Woody Simmons, of Pelzer, South Carolina, the victor in the 100-mile national championship
In the second lap Kelly turned the course in 2 minutes, 21.8 seconds. Later it was to be found that this was not only the fastest lap of the 100-mile race, but faster than any single lap in the 200-mile event. For 27 out of 33 laps Kelly led the race. In the early stages Woody Simmons of Pelzer, South Carolina, moved to a position close to Kelly. So close was he that it was evident to the pits that a single slip on Mr. Kelly’s part would put Simmons in the lead. Laps continued to be fast.
After his fastest lap Kelly turned in several at a fraction of 2 minutes and 26 seconds, then as traffic began to bother him in some of the turns he varied back and forth between 2:23 and 2:31.
Lap after lap the checkers droned that number 42. Then on the 28th lap No. 56, Woody Simmons, came in first. Eyes scrutinized the numbers but there was no No. 42. As was finally determined, a valve spring dropped Kelly from the race.
Once he got into first place Simmons was not headed. He rode with hardly a shade less dash than had the previous leader and by his victory in the novice event won a deserved place in future expert events. His victory was a popular one and Simmons is a real champion.
As will be noted by the results, the first five men were approximately a minute apart. The next three men were very close together. And a total of 34 finished the race, out of 68 starters. This was a very good per cent and the novice event was so much a good show that it is almost unquestionably a regular feature in the future.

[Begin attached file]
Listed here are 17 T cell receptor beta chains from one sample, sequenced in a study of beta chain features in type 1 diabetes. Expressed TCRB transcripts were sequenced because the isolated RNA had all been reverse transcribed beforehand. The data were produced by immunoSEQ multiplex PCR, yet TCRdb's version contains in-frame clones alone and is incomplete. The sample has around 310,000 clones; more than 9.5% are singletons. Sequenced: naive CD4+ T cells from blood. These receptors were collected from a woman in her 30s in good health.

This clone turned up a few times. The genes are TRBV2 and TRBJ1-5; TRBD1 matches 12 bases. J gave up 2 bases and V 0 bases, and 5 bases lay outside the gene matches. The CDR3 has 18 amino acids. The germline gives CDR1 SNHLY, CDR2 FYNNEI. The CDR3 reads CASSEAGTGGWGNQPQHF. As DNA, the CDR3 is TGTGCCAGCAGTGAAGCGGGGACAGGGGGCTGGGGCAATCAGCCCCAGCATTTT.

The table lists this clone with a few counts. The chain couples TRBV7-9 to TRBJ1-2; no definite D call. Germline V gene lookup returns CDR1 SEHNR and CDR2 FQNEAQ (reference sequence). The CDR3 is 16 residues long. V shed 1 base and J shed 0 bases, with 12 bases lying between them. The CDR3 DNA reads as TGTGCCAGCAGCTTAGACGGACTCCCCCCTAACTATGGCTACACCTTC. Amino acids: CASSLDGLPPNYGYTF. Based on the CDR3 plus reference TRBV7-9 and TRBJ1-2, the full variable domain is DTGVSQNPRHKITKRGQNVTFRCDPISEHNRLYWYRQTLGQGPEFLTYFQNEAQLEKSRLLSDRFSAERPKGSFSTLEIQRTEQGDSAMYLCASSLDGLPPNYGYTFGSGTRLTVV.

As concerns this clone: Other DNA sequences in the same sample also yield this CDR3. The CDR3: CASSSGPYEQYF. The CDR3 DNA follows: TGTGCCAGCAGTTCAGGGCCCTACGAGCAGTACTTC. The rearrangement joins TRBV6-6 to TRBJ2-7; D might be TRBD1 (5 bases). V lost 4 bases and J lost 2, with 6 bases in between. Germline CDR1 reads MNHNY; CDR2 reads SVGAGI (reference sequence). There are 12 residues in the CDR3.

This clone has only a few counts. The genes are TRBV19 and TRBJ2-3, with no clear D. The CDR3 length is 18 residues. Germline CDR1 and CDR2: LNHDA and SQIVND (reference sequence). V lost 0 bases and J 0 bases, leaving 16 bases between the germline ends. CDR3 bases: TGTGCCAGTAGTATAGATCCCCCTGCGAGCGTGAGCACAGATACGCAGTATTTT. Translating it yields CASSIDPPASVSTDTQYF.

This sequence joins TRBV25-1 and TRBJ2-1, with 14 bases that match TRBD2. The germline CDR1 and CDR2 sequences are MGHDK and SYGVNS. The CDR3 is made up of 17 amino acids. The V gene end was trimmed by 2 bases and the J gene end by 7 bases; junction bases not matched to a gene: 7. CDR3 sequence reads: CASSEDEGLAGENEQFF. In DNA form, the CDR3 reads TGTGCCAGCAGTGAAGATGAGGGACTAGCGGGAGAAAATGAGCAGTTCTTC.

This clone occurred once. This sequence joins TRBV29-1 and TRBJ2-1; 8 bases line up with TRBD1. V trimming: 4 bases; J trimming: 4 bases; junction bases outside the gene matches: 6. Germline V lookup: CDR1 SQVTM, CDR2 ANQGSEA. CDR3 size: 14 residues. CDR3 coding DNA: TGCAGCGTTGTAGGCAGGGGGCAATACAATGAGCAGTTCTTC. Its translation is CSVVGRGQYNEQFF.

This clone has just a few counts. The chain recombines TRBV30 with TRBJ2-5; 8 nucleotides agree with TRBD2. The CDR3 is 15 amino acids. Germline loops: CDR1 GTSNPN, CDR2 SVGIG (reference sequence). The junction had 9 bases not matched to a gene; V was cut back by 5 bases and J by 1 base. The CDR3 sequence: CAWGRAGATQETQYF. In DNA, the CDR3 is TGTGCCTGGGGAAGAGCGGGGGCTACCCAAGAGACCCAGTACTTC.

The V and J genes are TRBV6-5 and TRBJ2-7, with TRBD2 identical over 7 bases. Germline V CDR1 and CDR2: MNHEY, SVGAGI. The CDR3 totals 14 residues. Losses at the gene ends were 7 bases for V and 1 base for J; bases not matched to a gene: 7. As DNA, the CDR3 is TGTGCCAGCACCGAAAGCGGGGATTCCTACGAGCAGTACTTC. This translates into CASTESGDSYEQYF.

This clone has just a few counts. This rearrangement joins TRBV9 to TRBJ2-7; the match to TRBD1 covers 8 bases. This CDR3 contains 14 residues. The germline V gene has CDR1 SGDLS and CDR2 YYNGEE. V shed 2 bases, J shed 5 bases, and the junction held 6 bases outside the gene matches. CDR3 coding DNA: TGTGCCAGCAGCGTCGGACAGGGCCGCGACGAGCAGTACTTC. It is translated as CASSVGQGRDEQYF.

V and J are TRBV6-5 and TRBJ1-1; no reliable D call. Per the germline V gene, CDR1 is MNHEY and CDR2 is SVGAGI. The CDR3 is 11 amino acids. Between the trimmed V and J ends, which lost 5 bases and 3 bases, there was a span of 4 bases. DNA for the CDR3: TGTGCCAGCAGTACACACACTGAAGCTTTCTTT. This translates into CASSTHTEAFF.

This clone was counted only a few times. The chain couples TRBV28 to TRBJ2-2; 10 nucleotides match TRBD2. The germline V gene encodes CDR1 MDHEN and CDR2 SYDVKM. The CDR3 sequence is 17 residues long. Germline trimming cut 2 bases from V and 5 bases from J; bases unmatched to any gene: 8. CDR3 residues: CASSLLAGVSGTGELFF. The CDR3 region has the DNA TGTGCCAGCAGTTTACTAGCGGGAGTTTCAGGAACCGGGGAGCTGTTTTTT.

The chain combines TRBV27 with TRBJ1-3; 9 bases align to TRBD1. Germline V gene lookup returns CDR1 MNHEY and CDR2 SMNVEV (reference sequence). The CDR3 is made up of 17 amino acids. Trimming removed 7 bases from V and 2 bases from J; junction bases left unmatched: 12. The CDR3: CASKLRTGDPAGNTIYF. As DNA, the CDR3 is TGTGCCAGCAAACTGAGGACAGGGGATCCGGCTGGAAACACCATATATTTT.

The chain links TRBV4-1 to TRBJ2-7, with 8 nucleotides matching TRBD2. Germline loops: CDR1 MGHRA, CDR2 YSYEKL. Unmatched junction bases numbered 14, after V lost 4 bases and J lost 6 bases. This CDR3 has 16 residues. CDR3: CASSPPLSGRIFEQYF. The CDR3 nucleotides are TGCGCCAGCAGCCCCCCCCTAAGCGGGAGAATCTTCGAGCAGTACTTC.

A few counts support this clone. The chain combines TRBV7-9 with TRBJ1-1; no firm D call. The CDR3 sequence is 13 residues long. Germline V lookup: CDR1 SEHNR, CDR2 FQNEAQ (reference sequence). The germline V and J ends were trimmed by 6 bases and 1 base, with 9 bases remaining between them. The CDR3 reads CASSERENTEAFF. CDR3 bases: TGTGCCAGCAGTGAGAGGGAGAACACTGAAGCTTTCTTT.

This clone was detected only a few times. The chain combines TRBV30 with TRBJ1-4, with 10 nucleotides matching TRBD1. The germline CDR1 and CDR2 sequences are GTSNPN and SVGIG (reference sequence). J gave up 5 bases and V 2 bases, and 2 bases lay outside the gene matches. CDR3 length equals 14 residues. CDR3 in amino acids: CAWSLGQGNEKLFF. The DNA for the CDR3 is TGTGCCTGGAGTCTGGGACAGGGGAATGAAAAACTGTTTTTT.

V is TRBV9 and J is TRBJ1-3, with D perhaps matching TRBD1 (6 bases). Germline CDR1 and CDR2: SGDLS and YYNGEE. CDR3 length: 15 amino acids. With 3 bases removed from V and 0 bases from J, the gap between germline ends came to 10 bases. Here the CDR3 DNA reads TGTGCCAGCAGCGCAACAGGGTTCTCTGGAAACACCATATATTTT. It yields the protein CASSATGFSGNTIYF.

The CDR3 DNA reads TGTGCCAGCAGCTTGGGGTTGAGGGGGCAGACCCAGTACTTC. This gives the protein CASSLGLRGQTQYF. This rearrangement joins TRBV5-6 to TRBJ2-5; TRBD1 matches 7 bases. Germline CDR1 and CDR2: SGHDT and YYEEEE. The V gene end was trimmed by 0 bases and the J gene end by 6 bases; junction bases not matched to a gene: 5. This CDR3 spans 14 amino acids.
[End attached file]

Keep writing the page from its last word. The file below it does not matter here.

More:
The winning time was one hour, twenty- three minutes, 51.3 seconds. Official average for the 100-mile event is 75.15 m.p.h.
Parades and Trophies
Saturday night offered a break between races in the form of parades, presentation of trophies, and a general good time for all. A huge amphitheatre had been arranged. There under changing colored lights the clubs paraded in all their different uniforms and dress. Prominent in the grand finale were Lou Rigsby of Chattanooga, Tenn., dressed completely in white and mounted on a white Indian, and Dot Robinson dressed in scarlet and grey and mounted on a Harley-Davidson of the same color combination.
The winning club in the club dress contest was the Miami Motorcycle Club of Miami, Florida. They were dressed in black outfits livened by dark red shirts. Their auxiliary followed the same theme but added black and red capes. Second place went to the Birmingham Motorcycle Club of Birmingham, Alabama. Those boys were dressed in white with Sam Brown belts. Their two road captains were distinguished by red caps, while the rest wore white caps. The Lexington Eagles of Lexington , Ky., took third place honors with the boys and girls dressed in outfits that combined blue and white. Fourth place went to the Dayton Ramblers of Dayton, Ohio, and honorable mention was accorded the Buckeye M.C. of Columbus, Ohio, and the Ohioan M.C. of the same city.
200-Mile National Road Race
Sunday afternoon brought out the cream of our country’s road race contenders. These boys knew their way around, not purely as a result of practice, but equally well as a result of previous battles on the same field.
The crowd seemed to sense a bitter struggle. Every preliminary to the actual start was charged with drama. Again positions were drawn and riders lined up in rows of ten men each. The start was handled as upon the day before.
At the drop of the flag the pack disappeared into the turn, almost instantly to pop back into view at the start. A keen interest attended the checking, for in this field were several who had won road race honors in other years, including the title holder Ben Campanale.